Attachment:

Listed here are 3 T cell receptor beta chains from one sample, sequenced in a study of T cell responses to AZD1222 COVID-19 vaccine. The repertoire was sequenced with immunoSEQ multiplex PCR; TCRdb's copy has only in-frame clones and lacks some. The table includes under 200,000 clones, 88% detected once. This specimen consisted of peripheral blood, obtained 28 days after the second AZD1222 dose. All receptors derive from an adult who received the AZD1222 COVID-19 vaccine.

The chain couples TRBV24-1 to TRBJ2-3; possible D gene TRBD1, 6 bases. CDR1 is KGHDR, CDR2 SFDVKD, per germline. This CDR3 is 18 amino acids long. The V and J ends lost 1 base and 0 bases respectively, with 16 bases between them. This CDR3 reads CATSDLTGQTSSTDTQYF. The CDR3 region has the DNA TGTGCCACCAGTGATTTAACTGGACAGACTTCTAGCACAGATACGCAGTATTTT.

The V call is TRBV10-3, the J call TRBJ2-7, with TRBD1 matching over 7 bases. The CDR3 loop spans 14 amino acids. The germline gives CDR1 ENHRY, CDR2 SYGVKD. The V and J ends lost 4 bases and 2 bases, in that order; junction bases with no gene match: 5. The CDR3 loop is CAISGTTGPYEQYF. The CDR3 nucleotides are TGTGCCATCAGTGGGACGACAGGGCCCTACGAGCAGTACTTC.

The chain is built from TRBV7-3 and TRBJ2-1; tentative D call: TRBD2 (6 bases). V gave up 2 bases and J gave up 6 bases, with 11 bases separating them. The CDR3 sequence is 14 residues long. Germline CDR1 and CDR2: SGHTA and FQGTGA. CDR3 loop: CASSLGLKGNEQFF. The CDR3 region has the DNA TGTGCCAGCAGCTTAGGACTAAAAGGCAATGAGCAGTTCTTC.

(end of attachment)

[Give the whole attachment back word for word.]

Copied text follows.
Listed here are 3 T cell receptor beta chains from one sample, sequenced in a study of T cell responses to AZD1222 COVID-19 vaccine. The repertoire was sequenced with immunoSEQ multiplex PCR; TCRdb's copy has only in-frame clones and lacks some. The table includes under 200,000 clones, 88% detected once. This specimen consisted of peripheral blood, obtained 28 days after the second AZD1222 dose. All receptors derive from an adult who received the AZD1222 COVID-19 vaccine.

The chain couples TRBV24-1 to TRBJ2-3; possible D gene TRBD1, 6 bases. CDR1 is KGHDR, CDR2 SFDVKD, per germline. This CDR3 is 18 amino acids long. The V and J ends lost 1 base and 0 bases respectively, with 16 bases between them. This CDR3 reads CATSDLTGQTSSTDTQYF. The CDR3 region has the DNA TGTGCCACCAGTGATTTAACTGGACAGACTTCTAGCACAGATACGCAGTATTTT.

The V call is TRBV10-3, the J call TRBJ2-7, with TRBD1 matching over 7 bases. The CDR3 loop spans 14 amino acids. The germline gives CDR1 ENHRY, CDR2 SYGVKD. The V and J ends lost 4 bases and 2 bases, in that order; junction bases with no gene match: 5. The CDR3 loop is CAISGTTGPYEQYF. The CDR3 nucleotides are TGTGCCATCAGTGGGACGACAGGGCCCTACGAGCAGTACTTC.

The chain is built from TRBV7-3 and TRBJ2-1; tentative D call: TRBD2 (6 bases). V gave up 2 bases and J gave up 6 bases, with 11 bases separating them. The CDR3 sequence is 14 residues long. Germline CDR1 and CDR2: SGHTA and FQGTGA. CDR3 loop: CASSLGLKGNEQFF. The CDR3 region has the DNA TGTGCCAGCAGCTTAGGACTAAAAGGCAATGAGCAGTTCTTC.